Improved irrigation infrastructure maintenance is another SIP2 focus to boost productivity and profitability on-farm.

The potential energy, water and production efficiencies that can come from preparing systems prior to the season commencing, and monitoring the use of power and water throughout the season is critical.

Irrigation evaluation specialist and Tocal NSW site co-ordinator, Peter Smith, said if you don't check your system there is a high likelihood that a failure of a component will occur in the peak that may take several days to repair.

Meanwhile, you could be losing soil moisture rapidly and this has a longer-term impact upon production.

"With less obvious failures, your irrigation performance could be below optimal, causing production losses and reduced ongoing energy and water use efficiency. These losses could be considerably more than a once-off crisis."

In 2020, eight sites with centre pivots or a solid-set irrigation system have undergone an irrigation performance evaluation. While there is an initial outlay of about $2000 to $4000 dependent on the size of the system being evaluated, the payback is clearly evident.

A good example is looking at how even the irrigator applies water, Mr Smith said.

The depth of irrigation collected from across the irrigated area is used to calculate a uniformity measure called the coefficient of uniformity (CU).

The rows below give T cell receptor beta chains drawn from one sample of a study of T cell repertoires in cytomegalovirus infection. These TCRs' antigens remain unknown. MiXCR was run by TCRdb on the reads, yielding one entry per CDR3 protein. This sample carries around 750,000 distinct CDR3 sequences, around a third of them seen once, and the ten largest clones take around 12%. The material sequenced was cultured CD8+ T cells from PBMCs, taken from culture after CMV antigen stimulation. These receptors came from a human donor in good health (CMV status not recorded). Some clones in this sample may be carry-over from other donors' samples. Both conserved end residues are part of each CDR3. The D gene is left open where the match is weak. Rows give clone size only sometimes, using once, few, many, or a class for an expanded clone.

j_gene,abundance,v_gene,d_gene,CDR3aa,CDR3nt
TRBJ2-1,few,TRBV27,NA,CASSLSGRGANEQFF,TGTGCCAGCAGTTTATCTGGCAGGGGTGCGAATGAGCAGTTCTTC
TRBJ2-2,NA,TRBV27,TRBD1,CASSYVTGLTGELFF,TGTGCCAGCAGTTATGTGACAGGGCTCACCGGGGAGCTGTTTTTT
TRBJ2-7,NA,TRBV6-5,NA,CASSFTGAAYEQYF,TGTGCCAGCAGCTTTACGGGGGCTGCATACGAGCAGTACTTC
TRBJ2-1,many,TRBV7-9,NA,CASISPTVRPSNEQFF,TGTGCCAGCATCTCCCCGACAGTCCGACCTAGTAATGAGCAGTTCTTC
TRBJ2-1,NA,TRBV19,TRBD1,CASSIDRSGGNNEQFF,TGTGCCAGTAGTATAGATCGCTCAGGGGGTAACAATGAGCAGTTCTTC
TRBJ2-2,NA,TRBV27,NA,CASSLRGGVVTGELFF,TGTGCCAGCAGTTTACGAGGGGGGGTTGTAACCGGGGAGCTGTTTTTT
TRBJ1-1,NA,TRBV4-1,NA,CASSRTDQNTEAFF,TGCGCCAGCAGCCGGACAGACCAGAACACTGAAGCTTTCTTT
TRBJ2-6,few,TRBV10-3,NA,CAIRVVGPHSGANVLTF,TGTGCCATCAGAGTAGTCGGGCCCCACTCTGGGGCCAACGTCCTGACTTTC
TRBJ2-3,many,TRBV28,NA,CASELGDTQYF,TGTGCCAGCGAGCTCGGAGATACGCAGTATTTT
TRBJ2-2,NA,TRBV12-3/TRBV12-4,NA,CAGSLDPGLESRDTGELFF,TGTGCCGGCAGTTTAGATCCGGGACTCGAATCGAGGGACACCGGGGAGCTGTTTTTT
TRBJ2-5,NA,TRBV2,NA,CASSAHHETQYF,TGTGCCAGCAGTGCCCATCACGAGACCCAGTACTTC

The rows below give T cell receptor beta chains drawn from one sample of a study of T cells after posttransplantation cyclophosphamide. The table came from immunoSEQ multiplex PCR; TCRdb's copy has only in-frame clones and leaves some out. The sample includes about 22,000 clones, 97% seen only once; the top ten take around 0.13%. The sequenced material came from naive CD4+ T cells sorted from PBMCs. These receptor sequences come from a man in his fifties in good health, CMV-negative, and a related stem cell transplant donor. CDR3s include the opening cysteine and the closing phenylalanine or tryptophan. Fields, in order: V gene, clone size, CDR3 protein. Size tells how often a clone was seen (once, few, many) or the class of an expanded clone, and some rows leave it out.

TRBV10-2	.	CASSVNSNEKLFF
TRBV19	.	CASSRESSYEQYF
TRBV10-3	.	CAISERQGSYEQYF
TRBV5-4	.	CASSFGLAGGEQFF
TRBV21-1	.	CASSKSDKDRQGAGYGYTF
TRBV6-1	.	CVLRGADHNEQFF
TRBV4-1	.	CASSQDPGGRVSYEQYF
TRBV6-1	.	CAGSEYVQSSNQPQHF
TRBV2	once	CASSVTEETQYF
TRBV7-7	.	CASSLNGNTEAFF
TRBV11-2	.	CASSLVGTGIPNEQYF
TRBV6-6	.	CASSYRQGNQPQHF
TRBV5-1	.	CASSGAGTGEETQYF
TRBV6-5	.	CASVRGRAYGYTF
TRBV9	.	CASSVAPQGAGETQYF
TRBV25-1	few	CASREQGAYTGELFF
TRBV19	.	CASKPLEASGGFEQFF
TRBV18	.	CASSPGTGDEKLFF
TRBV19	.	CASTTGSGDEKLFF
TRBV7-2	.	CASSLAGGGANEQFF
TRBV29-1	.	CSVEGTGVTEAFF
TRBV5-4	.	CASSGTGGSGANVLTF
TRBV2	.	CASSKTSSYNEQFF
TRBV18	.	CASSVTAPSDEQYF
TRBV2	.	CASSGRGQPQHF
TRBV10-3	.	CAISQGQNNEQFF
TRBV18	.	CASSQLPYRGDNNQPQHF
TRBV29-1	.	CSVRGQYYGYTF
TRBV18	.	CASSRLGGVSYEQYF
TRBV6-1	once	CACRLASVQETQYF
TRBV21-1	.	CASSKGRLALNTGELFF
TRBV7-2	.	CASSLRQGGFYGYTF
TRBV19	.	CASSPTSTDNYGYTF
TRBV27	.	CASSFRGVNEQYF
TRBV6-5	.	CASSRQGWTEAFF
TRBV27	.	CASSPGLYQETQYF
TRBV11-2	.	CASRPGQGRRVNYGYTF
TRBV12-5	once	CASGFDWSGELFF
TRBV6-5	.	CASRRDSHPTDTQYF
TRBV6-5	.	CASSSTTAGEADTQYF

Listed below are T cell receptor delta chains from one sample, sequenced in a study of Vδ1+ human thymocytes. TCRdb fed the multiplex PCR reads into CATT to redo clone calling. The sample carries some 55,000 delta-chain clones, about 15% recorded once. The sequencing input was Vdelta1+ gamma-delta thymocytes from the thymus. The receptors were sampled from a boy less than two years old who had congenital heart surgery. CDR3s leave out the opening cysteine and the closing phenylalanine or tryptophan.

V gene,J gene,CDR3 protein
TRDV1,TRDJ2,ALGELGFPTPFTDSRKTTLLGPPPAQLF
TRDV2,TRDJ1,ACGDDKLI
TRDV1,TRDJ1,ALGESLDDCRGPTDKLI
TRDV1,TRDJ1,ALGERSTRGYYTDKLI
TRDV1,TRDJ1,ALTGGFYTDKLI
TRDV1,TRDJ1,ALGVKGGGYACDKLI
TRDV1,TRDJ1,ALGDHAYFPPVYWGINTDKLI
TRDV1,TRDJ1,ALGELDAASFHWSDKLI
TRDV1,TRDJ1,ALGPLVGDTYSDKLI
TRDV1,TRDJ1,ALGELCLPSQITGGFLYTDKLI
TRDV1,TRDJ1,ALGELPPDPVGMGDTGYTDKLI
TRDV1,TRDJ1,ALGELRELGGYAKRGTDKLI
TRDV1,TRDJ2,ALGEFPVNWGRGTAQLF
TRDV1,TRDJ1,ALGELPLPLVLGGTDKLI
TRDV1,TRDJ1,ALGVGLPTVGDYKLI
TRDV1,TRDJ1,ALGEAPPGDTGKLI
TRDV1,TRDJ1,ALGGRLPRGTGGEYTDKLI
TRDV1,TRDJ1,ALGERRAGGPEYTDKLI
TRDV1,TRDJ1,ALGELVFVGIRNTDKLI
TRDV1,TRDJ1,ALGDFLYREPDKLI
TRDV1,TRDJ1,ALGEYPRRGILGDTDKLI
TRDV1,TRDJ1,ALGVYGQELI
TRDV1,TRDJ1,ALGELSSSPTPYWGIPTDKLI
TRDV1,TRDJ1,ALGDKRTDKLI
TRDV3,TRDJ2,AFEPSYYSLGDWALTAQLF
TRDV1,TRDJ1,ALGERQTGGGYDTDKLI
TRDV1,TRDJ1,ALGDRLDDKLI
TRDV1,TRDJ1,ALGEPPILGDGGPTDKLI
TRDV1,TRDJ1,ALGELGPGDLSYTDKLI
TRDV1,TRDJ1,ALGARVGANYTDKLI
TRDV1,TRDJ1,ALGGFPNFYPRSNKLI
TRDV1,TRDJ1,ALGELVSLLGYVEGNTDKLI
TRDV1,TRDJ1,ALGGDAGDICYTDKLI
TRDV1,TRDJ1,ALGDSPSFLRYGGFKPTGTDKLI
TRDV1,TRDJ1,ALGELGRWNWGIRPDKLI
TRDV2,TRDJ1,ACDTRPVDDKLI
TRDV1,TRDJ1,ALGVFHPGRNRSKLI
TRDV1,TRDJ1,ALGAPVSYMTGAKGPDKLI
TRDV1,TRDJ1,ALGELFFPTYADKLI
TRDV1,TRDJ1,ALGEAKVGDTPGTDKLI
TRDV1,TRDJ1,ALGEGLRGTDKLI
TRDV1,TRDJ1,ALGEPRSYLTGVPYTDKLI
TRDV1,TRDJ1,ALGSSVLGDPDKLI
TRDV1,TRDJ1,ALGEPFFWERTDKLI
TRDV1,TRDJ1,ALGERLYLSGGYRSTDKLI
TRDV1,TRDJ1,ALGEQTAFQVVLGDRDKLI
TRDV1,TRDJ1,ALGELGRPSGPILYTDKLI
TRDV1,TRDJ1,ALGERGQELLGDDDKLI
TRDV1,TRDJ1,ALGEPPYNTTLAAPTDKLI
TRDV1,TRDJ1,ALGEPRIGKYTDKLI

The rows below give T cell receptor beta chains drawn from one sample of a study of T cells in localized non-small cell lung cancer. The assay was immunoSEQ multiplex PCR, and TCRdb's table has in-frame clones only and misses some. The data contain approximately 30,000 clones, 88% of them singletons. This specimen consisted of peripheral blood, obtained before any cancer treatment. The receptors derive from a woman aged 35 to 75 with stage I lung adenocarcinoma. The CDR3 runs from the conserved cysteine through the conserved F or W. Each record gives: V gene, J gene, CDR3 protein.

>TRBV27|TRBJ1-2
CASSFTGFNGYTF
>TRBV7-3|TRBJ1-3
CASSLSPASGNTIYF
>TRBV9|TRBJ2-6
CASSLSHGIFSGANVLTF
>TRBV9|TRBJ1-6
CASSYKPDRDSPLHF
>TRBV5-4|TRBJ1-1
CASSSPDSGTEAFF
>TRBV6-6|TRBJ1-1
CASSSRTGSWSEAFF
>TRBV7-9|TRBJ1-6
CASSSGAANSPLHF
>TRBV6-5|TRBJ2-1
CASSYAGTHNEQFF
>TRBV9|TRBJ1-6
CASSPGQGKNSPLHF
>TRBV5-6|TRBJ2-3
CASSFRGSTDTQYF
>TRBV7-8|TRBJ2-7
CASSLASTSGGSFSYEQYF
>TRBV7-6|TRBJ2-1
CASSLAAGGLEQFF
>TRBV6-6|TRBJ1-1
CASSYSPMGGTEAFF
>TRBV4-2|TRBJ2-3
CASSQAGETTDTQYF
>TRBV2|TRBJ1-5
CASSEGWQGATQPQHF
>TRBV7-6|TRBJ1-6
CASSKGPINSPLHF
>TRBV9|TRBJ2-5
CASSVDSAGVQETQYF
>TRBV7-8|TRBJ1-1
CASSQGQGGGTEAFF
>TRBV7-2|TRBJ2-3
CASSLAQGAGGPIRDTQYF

A CU of greater than 85 per cent is considered to be the benchmark for overhead pressurised systems.

Not addressing uniformity issues is believed to be costing dairy irrigators greatly as evidenced by the project results which show that there are certainly improvements to be made across most Optimisation Sites with CU ranging from 77 to 88pc.

Unintended under-watering caused by poor control panel calibration is also being addressed.

Recent evaluations have picked up that systems are applying 20 to 38pc less water than the application rate set on the control panel.

Poor pump performance can be a big hit to the input costs of operating irrigation systems. SIP2 Data to date demonstrate power cost improvements to be made of between 12 to 35pc.

As the workhorse of the whole system, if the pump is not delivering the required flow-rate and pressure you will never get the system operating properly, Mr Smith said.

"A simple check-list of maintaining the pump prior to the season can go a long way to improving performance, as long as the pump has been adequately specified for the job at hand in the first place."

The Pre-Season Irrigation System Checklists can be downloaded from the Dairy Australia website at

Less than a year into the SIP2 project, it is demonstrating the value of applying key irrigation principles to a dairy business.

It is also capturing locally specific energy, water and production data that demonstrates the production and efficiency gains to be made to improve overall farm profit.

For further information on the SIP2 Dairy Optimisation Sites, please contact your local RDP or Marguerite White on 0447 500 415 or